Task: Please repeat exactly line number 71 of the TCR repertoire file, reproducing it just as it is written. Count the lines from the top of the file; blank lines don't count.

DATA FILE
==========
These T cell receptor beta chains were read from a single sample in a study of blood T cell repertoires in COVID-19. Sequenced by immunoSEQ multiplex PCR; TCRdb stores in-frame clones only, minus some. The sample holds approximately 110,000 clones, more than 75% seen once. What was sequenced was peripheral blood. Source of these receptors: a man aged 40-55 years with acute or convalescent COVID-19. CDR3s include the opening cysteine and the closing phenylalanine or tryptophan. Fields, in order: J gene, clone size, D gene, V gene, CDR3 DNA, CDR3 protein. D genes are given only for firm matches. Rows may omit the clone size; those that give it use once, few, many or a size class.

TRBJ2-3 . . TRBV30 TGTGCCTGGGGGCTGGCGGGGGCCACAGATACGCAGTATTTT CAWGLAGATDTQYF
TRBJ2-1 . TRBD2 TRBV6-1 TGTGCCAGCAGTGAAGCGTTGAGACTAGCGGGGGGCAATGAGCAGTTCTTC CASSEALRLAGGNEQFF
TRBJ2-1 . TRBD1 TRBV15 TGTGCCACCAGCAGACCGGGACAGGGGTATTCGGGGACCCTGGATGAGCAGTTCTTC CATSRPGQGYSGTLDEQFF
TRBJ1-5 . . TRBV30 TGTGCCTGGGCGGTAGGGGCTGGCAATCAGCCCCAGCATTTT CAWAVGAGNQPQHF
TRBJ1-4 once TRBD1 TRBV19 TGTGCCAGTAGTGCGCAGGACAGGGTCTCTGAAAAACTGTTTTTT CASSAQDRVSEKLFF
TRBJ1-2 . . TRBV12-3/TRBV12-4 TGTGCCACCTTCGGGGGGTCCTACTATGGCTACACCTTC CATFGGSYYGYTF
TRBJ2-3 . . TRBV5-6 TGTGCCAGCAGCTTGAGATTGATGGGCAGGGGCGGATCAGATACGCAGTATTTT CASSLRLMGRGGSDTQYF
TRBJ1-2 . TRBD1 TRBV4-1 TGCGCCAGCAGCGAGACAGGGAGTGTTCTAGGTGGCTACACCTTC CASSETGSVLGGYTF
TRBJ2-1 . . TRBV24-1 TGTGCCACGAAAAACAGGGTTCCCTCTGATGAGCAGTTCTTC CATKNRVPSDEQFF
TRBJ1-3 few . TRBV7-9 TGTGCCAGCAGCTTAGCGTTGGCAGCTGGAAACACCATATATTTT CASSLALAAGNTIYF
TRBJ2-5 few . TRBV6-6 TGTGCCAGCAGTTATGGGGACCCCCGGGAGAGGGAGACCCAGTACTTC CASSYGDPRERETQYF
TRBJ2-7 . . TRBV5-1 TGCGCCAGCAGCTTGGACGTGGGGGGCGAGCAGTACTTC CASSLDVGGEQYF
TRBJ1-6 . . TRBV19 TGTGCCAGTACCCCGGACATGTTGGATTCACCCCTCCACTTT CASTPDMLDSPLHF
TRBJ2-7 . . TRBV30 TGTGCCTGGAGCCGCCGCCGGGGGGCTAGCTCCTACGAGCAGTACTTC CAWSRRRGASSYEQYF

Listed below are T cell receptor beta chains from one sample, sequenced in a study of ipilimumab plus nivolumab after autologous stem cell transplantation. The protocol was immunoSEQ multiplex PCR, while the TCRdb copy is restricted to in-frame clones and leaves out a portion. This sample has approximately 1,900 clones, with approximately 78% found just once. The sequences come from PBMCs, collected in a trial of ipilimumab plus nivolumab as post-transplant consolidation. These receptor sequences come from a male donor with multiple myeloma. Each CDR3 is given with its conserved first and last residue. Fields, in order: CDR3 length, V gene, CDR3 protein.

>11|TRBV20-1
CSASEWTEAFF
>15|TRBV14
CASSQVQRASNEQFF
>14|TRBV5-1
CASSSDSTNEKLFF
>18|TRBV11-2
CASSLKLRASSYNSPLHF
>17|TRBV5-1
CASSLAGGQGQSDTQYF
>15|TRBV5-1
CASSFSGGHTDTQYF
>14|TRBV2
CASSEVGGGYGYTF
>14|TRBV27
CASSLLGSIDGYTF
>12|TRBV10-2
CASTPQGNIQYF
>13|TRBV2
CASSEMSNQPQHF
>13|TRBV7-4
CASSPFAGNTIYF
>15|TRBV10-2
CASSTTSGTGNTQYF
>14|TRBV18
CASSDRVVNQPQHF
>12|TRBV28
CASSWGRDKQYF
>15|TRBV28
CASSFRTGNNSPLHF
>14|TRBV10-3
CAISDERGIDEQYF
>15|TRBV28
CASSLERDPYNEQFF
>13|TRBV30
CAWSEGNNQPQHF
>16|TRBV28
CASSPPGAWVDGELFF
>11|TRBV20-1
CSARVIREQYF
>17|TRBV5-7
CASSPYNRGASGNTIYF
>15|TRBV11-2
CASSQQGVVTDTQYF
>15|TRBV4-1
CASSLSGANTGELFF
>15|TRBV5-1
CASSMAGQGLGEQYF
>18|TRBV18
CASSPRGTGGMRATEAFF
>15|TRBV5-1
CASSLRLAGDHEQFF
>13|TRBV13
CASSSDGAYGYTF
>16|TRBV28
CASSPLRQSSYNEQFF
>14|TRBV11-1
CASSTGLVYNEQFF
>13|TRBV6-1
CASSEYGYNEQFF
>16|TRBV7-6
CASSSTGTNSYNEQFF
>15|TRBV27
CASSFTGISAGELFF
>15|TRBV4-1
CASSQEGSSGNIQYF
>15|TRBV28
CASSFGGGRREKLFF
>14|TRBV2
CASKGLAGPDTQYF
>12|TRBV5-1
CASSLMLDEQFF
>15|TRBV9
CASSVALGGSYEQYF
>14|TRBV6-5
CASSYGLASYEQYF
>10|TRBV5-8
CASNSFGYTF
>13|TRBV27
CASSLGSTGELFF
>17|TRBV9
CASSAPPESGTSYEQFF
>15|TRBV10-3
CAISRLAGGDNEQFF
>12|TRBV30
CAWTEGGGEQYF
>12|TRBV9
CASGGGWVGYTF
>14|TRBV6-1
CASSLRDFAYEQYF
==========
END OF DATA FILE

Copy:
>16|TRBV28